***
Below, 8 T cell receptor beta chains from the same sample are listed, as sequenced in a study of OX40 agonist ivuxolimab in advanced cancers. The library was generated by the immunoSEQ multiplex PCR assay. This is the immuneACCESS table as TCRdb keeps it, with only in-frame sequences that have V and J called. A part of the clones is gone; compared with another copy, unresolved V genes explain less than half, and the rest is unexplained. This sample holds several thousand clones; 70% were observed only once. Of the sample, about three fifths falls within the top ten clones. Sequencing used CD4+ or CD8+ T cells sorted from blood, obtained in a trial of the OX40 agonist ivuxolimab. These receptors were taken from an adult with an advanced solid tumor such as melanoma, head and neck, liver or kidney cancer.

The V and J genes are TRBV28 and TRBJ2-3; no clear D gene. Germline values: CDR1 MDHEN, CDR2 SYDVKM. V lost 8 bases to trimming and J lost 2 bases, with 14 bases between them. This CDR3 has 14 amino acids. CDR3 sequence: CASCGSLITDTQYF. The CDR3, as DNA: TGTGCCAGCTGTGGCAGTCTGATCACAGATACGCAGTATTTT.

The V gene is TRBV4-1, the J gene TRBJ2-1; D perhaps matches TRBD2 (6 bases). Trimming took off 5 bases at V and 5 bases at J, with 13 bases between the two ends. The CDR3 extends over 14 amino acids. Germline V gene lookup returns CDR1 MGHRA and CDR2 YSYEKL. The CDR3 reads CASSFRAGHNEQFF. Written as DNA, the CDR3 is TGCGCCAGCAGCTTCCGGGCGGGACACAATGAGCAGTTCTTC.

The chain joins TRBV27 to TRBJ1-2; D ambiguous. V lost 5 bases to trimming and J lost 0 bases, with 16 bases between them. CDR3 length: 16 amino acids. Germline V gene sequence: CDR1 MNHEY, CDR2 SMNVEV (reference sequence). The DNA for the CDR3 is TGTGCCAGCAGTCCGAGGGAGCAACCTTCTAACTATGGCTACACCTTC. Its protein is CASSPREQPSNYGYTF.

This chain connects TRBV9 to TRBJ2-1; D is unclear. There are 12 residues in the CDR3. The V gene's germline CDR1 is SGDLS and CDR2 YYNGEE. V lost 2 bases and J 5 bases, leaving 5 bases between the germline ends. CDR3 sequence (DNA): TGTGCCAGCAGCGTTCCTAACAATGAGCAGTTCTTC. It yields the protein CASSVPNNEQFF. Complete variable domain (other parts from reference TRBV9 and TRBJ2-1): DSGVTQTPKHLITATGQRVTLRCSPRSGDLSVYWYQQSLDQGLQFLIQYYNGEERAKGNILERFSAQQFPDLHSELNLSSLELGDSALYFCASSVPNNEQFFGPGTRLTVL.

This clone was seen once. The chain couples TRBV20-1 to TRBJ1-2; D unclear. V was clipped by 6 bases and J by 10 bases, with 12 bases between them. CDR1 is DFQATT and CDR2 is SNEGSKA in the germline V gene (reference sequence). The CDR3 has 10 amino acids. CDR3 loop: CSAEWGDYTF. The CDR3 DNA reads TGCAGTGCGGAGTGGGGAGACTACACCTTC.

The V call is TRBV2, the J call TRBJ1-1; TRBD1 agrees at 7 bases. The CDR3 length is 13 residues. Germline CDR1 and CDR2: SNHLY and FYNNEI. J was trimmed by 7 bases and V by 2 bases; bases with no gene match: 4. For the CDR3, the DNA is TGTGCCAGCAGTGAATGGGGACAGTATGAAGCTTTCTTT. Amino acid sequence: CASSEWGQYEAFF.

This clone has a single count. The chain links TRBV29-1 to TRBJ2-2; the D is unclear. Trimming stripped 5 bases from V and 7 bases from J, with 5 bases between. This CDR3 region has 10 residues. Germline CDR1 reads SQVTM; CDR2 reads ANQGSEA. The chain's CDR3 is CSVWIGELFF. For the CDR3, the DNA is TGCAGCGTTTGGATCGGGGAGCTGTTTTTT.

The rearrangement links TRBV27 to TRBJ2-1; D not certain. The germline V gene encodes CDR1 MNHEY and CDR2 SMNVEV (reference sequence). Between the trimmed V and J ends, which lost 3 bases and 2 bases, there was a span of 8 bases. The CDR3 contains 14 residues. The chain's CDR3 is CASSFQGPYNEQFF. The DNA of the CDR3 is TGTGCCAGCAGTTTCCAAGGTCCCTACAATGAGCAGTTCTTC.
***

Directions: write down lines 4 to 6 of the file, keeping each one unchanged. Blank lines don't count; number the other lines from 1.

The chain joins TRBV27 to TRBJ1-2; D ambiguous. V lost 5 bases to trimming and J lost 0 bases, with 16 bases between them. CDR3 length: 16 amino acids. Germline V gene sequence: CDR1 MNHEY, CDR2 SMNVEV (reference sequence). The DNA for the CDR3 is TGTGCCAGCAGTCCGAGGGAGCAACCTTCTAACTATGGCTACACCTTC. Its protein is CASSPREQPSNYGYTF.

This chain connects TRBV9 to TRBJ2-1; D is unclear. There are 12 residues in the CDR3. The V gene's germline CDR1 is SGDLS and CDR2 YYNGEE. V lost 2 bases and J 5 bases, leaving 5 bases between the germline ends. CDR3 sequence (DNA): TGTGCCAGCAGCGTTCCTAACAATGAGCAGTTCTTC. It yields the protein CASSVPNNEQFF. Complete variable domain (other parts from reference TRBV9 and TRBJ2-1): DSGVTQTPKHLITATGQRVTLRCSPRSGDLSVYWYQQSLDQGLQFLIQYYNGEERAKGNILERFSAQQFPDLHSELNLSSLELGDSALYFCASSVPNNEQFFGPGTRLTVL.

This clone was seen once. The chain couples TRBV20-1 to TRBJ1-2; D unclear. V was clipped by 6 bases and J by 10 bases, with 12 bases between them. CDR1 is DFQATT and CDR2 is SNEGSKA in the germline V gene (reference sequence). The CDR3 has 10 amino acids. CDR3 loop: CSAEWGDYTF. The CDR3 DNA reads TGCAGTGCGGAGTGGGGAGACTACACCTTC.